We all have a unique shopping style. Here's how yours can save you thousands.
While traditional advice assumes that consumers find deals in a similar fashion, the truth is, we all use different methods that influence our buying habits. Some of us devote hours to combing sites for discounts weeks before Christmas, while our mothers, sisters or BFFs are filling their carts an hour before closing time on Christmas Eve. Personal finance expert Dave Ramsey says there are in fact six kinds of shoppers: the Bargain Hunter, the Impulse Buyer, the Loyalist, the Researcher, the Negotiator and the Woman on a Mission. Since each type has a strength, read on for strategies that match your purchasing style and will help you escape the season debt-free.
The Bargain Hunter: GETS THE BEST PRICE.
"It's painful to pay full price for anything!" says Jessica Johnson, 27, of Knoxville, Tennessee. "Getting 20 to 30 percent off is nice, but the real fun starts at 50 to 75 percent off."
Shoppers like Johnson do their research online, collect coupons and compare loyalty cards before they buy. Try retailmenot.com for coupon codes, topcashback.com for discounted gift cards that save you another 25 percent and priceblink.com for a price comparison tool that searches up to 11,000 retailers. Take your saving a step further by seeking out freebies. "Between free samples, free items after rebate and other free offers, you can literally save your entire budget," says Tim Pearsall, founder and owner of freebie-depot.com.
The Impulse Buyer: ACTS QUICKLY TO SNAG A DEAL.
"I've stayed awake waiting for stores to launch their biggest clearance sale ever," says Estella Gray, 32, of Tampa. "I even left work on an early lunch because a store I frequent sent a "secret discount" e-mail."
When shopping on the fly, it's a good idea to set aside "a small dedicated fund for impulse buys, which satisfies your urges and allows you to be respectful of your budget," says Brandon Hunt, cofounder and VP of marketing for dealscience.com. The best stores for impulse buys are Nordstrom Rack, T.J. Maxx and HomeGoods. Once you're ready to check out, go to raise.com to secure discounted gift cards, then apply them to purchases. And peruse dealnews.com or slickdeals.net for the deal of the day. We found coupons for 40 percent off at Gap, free coffee at Dunkin' Donuts and up to 70 percent off Cole Haan shoes.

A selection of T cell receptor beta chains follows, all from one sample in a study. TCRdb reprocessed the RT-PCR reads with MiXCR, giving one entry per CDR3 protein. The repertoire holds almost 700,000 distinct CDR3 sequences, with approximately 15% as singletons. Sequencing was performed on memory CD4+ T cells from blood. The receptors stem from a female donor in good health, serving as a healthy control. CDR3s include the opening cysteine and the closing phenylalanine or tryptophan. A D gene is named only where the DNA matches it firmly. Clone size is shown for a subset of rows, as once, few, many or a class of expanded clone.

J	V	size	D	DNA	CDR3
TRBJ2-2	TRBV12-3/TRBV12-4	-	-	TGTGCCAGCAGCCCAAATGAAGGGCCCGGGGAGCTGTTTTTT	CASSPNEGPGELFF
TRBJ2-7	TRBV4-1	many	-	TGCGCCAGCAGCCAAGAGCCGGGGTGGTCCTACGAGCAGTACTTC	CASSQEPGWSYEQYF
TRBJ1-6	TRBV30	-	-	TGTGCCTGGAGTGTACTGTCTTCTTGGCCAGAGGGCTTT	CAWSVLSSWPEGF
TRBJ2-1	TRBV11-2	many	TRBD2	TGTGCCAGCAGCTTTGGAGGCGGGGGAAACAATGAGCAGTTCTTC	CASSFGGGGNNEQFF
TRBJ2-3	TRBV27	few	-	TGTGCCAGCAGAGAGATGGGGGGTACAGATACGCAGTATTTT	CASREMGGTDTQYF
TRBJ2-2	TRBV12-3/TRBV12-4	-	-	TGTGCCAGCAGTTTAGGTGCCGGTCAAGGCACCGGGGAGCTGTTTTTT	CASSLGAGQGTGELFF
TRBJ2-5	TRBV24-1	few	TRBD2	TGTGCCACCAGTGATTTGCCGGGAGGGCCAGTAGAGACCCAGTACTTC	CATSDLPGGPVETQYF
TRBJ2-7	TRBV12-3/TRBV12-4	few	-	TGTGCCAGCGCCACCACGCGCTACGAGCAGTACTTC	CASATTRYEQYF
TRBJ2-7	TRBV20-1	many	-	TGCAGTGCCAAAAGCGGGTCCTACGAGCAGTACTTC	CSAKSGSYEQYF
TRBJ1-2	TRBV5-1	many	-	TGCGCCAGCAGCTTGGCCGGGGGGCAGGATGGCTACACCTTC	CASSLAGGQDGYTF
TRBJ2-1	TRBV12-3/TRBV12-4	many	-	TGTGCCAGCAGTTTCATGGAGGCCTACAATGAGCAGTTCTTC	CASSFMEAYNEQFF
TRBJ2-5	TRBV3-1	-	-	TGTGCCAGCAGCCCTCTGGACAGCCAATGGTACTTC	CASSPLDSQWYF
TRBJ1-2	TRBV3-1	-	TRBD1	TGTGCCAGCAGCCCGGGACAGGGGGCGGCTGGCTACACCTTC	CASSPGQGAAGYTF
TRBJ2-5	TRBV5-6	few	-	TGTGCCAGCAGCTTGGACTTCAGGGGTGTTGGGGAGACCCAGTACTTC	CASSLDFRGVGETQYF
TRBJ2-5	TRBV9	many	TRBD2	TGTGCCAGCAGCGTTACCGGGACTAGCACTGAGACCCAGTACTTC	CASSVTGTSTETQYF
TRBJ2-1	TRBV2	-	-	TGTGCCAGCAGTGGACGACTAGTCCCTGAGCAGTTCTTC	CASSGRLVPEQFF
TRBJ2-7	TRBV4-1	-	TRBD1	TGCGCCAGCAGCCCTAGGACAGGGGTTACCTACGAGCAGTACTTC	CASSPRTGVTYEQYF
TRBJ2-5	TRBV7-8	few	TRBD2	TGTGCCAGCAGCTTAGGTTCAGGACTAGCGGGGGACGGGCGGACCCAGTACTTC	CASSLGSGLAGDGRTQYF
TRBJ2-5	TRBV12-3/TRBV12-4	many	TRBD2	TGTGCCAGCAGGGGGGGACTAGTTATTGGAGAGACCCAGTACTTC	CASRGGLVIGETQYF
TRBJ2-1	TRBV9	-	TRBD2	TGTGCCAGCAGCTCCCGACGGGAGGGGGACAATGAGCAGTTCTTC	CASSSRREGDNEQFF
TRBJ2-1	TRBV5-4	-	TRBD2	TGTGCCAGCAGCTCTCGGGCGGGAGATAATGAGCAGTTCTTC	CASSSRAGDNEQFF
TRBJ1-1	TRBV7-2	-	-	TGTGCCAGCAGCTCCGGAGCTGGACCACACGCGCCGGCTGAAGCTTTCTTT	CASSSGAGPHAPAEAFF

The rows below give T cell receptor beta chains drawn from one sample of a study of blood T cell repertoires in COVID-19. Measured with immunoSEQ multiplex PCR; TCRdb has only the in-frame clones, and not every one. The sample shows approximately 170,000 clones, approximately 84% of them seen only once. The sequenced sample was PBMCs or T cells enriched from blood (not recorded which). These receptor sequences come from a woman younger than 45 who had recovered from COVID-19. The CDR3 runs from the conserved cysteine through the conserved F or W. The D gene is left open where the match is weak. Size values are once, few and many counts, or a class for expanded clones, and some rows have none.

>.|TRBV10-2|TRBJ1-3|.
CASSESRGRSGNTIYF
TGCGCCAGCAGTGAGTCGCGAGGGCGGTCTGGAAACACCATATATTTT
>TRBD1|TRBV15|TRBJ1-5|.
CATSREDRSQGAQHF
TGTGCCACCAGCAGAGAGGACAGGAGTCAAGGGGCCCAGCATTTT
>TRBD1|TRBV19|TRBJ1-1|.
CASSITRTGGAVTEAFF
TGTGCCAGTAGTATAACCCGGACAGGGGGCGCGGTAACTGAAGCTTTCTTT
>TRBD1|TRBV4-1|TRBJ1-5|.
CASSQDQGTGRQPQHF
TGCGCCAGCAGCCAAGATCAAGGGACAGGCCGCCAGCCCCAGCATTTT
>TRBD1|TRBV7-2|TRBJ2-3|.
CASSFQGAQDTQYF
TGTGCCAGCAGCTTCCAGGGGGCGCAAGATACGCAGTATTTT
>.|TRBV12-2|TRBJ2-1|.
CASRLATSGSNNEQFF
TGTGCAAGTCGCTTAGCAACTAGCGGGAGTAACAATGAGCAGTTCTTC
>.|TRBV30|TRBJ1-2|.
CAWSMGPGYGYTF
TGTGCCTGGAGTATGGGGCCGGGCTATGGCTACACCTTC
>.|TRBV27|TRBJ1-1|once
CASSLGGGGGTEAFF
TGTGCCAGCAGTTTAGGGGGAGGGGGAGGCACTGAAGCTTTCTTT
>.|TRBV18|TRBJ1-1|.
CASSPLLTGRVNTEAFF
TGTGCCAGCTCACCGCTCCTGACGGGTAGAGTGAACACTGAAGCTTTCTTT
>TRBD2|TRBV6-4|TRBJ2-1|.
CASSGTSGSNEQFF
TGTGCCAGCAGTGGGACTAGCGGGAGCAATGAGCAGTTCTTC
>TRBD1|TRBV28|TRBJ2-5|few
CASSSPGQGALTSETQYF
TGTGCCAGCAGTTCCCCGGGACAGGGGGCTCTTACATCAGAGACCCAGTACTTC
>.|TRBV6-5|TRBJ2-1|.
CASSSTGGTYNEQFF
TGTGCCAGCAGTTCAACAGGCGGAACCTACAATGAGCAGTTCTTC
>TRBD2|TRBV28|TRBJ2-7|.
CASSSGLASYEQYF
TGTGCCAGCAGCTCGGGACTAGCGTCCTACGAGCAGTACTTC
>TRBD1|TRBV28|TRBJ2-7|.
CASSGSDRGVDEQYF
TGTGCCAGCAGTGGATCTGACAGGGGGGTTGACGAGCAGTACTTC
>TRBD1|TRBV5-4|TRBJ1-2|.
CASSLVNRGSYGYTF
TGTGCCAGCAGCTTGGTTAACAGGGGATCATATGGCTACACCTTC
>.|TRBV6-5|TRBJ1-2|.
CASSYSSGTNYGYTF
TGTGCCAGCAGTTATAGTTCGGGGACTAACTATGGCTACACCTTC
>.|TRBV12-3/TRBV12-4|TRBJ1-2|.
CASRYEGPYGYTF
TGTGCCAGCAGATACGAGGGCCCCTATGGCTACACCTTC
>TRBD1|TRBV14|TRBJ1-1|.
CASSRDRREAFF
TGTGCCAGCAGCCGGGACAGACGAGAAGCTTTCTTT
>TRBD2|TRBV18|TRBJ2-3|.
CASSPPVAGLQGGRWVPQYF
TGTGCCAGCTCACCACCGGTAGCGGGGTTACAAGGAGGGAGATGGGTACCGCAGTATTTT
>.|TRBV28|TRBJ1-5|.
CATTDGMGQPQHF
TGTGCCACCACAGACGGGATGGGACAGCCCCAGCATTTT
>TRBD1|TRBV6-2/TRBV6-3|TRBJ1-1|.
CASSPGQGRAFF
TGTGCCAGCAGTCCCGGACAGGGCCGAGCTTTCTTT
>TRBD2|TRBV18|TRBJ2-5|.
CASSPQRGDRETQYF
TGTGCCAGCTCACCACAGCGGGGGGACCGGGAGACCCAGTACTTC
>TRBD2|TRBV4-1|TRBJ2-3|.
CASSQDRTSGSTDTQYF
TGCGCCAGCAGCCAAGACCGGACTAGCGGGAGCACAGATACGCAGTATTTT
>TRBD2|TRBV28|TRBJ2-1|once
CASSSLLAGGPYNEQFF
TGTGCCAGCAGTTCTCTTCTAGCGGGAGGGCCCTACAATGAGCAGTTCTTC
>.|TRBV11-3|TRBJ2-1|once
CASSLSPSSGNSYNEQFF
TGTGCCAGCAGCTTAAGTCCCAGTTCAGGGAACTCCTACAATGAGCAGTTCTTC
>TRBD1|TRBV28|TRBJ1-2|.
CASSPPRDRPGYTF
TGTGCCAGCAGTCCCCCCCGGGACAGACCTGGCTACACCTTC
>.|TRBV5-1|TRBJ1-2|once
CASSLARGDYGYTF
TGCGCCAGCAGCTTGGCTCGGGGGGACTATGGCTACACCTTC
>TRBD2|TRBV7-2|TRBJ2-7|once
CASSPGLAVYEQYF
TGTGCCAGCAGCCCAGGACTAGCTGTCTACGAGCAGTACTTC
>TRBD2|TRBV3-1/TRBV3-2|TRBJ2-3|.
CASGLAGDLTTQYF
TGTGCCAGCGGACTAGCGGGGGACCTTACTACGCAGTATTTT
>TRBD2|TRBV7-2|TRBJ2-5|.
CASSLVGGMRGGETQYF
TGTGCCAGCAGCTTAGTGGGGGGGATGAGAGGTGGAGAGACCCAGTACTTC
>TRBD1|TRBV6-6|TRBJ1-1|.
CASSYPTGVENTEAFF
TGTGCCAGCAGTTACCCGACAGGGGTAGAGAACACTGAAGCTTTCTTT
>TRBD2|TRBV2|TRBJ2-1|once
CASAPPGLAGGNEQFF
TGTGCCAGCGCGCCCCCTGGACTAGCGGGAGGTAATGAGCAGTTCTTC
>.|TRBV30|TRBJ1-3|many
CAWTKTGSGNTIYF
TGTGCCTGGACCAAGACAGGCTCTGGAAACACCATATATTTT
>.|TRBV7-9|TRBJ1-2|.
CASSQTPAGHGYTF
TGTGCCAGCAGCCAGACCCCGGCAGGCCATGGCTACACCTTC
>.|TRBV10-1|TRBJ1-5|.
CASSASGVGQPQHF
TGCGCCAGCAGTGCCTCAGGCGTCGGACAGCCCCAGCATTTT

The Loyalist: USES REWARDS TO SAVE BIG.
"I get the best deals where I shop most, like Gymboree, Stride Rite, DSW, Toys R Us and Michaels," says Dione Davis, 39, of Atlanta. "Certain coupons are available through mobile apps, so whether I'm online or in the store, I save."
Davis's smartest trick is using in-store rewards cards, subscribing to newsletters and customizing e-mail settings to score huge deals. For the best use of your time and money, study coupon release schedules and know the dates of major sales. "The Loyalist can rack up loyalty points like a champ, but she probably has too many loyalty cards!" says Trae Bodge, senior lifestyle editor for retailmenot.com. "Streamline using an app like Stocard, which houses the info from your cards."
The Researcher: COMPARES EVERY OFFER.
"Good shopping is finding what you want and need at a great price," explains Patti C. Reed, 59, of Atlanta. "Before your next outing, know what you're looking for and how much you're willing to spend, and have three to four options."
Remember, nondiscount stores may offer deeper price cuts, says Reed, a fan of shopping solo, clipping coupons and only going to storewide sales. If you need a hand, go to thefind.com. The site tracks purchases, locates receipts for returns and organizes everything in one place. Plus, the search tool is comprehensive and the navigation is easy. But don't go overboard: Too much research can lead to "analysis paralysis," says Tiffany "The Budgetnista" Aliche, author of The One Week Budget (CreateSpace Independent Publishing Platform).
The Negotiator: ALWAYS HAGGLES.
"I approach shopping the same way you buy a car—never accept the first offer," says Mia Francois, 27, of Seattle. "The harder I negotiate, the more I get or save."
Shoppers like Francois are familiar with the store's competition, the best sale days and how to say no. And they always have flyers and competitors' coupons at their fingertips. If you can't negotiate the price down, then negotiate the value up: Ask for free add-ons like extended warranties, free services (think a year's worth of car washes with a new purchase) or free sales tax. "Small businesses are more likely to give discounts, because the owner is usually present and able to offer deals," says The Budgetnista. Start the negotiation at 50 to 75 percent off the retail price, say our experts.
The Woman on a Mission: PLANS STRATEGICALLY.
"I always have a number in mind that I do not want to go over. I catch Cyber Monday, Black Friday and Macy's Friends and Family sales," says Jessica Mumford, 26, of Newark, New Jersey. "Any particular time of year I can save big, I am there."
If you're an avid shopper, many sales clerks will tell you about upcoming sales. "Ask if they can apply the discount early, or at least hold the item until the sale starts—this is a great win," says Meghan Fox, marketing manager for raise.com. "You can coordinate what items to get from which stores, and plan your day based on offer time restrictions. If the sale only lasts until noon, and another goes until 8 P.M., you'll know where to begin." With major holidays and free incentives, you may get up to 60 percent off.
This article was originally featured in the December 2014 issue of ESSENCE, on newsstands now.